Be fair to smaller parties, group urges INEC

a prof. mahmood yakubu
a prof. mahmood yakubu

A socio-political group, Abuja School of Social and Political Thoughts, has urged the Independent National Electoral Commission to ensure fairness to political parties who are not frontrunners in the forthcoming general election.

The advocacy group alleged that INEC had been carrying out its regulatory functions in favour of the ‘Big Four’ parties in the preparations for the elections.

The Director, ASSPT, Dr Sam Amadi, a former Chairman of the Nigerian Electricity Regulatory Commission, at a press conference in Abuja on Monday, urged the electoral umpire to be fair to all the 18 registered parties before, during and after the polls.

Amadi said from the group’s interactions with some of the parties “outside the major ones, namely the PDP, the APC, the LP and the NNPP,” there were reports of difficulty in uploading party agents on INEC’s portal due to various reasons including difficulty of using the portal for some of them and the number of Polling Units to be uploaded.

“Some of the officials of these parties informed us that INEC officials did not notify them that their method will only provide online forms suitable for self-service and not for enterprise use cases. Some of them have also complained that the task requires more time than INEC allocates,” he said.

According to him, some of the party officials are requesting INEC to adopt the Enterprise Data Upload Method, which they believe will be easier and faster to enable them to quickly upload their agents and, therefore, be in a position to monitor and defend their votes.

Amadi said, “While commending INEC for its responsiveness to issues that we and other credible stakeholders in the 2023 elections have generated for its attention, we urge the commission to recognise its constitutional obligation as a regulator to always insist on fair procedures that do not disadvantage any party or voting population.

“Specifically, we commend INEC for extending the deadline for collection of PVCs but urge it to ensure that all administrative changes required are made to ensure all registered voters who want to vote are able to collect their PVCs. INEC should recognise that any Nigerian citizen of voting age who has registered to vote must be accorded the opportunity to vote. By Section 47 of the Electoral Act, this means such a registered voter must receive from the INEC a Permanent Voter Card.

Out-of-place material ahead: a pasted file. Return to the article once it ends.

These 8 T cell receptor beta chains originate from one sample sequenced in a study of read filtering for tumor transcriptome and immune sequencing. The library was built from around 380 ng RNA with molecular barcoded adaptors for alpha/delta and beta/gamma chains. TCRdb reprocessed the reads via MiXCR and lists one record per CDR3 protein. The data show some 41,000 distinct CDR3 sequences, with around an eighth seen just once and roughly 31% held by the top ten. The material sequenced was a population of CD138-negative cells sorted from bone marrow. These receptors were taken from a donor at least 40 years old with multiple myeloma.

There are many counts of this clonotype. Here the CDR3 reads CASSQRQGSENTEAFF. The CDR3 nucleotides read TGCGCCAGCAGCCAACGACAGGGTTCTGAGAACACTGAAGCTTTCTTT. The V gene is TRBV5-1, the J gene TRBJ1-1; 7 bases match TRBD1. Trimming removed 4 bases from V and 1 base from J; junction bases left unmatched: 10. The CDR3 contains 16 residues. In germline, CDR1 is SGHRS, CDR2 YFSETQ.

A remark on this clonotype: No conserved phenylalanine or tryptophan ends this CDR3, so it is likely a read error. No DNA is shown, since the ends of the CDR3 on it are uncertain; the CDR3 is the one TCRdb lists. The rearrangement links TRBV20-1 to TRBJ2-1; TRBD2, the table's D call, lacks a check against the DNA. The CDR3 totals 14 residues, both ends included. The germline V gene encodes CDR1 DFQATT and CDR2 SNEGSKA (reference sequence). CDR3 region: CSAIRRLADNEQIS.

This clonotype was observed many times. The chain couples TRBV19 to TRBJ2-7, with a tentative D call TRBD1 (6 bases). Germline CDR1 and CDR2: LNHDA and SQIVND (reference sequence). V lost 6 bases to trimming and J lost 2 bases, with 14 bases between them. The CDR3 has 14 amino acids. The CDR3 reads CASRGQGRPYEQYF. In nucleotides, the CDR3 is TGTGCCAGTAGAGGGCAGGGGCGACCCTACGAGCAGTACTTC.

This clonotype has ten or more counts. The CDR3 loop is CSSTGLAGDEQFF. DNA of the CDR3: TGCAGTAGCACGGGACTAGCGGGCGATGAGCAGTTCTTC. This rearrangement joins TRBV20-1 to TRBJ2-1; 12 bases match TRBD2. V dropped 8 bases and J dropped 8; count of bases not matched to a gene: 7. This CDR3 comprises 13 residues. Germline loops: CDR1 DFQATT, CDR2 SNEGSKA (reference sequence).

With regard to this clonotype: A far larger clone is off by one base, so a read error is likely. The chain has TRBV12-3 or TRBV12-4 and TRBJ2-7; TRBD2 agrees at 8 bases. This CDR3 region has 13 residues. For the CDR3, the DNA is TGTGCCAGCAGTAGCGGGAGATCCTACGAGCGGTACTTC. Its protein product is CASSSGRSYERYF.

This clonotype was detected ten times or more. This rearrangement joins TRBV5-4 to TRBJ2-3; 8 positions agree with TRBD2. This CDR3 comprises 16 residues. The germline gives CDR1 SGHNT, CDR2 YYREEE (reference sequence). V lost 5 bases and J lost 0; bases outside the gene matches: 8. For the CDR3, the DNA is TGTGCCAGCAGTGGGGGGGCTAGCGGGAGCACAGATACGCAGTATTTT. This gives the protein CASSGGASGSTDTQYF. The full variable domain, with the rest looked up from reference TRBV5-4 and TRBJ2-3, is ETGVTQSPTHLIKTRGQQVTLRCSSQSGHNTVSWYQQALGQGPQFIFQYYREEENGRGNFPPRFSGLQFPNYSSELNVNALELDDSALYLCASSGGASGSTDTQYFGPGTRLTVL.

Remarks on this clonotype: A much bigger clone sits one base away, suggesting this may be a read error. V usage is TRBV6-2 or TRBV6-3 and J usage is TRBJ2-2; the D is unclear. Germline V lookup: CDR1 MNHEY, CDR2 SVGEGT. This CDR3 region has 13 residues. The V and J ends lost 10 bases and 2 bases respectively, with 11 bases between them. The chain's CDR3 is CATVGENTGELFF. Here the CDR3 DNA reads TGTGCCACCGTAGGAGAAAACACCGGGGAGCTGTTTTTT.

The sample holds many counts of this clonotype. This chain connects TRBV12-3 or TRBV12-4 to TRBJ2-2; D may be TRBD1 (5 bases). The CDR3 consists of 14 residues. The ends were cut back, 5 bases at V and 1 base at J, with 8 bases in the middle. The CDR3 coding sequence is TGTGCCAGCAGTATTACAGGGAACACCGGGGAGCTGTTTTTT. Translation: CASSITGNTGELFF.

“The implication is that INEC is under a constitutional obligation to deliver a voter card to all registered voters who have made efforts to collect the same. We urge INEC to improve its delivery system and overcome some of the managerial shortcomings recorded in the past weeks in this regard.”


On the uploading of party agents for the elections on February 25, Amadi urged INEC to work hard and simplify its digital processes to enable efficient and timely upload. “INEC should recognise the comparative disadvantage of the less established parties and grant them ample opportunity to meet the deadline,” he stated.

Amadi added, “Furthermore, if INEC is not able to be flexible with its system to enable smooth upload, then it should, within its conveniences and schedule, consider to extend the deadline to enable effective participation by the less established parties, outside the ‘Big Four’, to ensure fair participation in competitive election.

“These suggestions are made to provide fair and effective participation in the INEC process and to avert any resort to litigation that may damage the schedules and the credibility of the electoral management body and the entire process.”

The ASSPT boss noted that ASSPT believes that the most important aspect of the electoral process is not the actual voting but actions taken by the electoral management body to make voting free and fair. He also noted that the body was not engaged in election monitoring but in observing and analysing the processes and procedures that guarantee fairness and credibility of voting and declaration of results.

Amadi stressed that the ASSPT would be having weekly press briefings to highlight challenges and offer solutions to ensure the conduct of the 2023 elections remain free, fair and credible.

He commended INEC for some of the decisions taken by the electoral body, which he said had “reinforced faith in its determination and capability to effectively manage the electoral processes.”

Amadi noted that one of the steps was to extend the deadline for the collection of the Permanent Voters Card for registered voters who had not done so. Another, he said, was the decision to use INEC staff to conduct the election rather than academics outside its control.

“By establishing a committee of its senior management and taking ownership of the process, INEC is proving that it is learning from the failures of the past and is determined to conduct more efficient and reliable elections in 2023.

“This decision underlines a recognition of the need to standardise the procedures and processes of the elections. This is more so as the returning officers make decisions that at times are arbitrary and capricious to undermine the fairness of electoral outcomes,” Amadi partly said.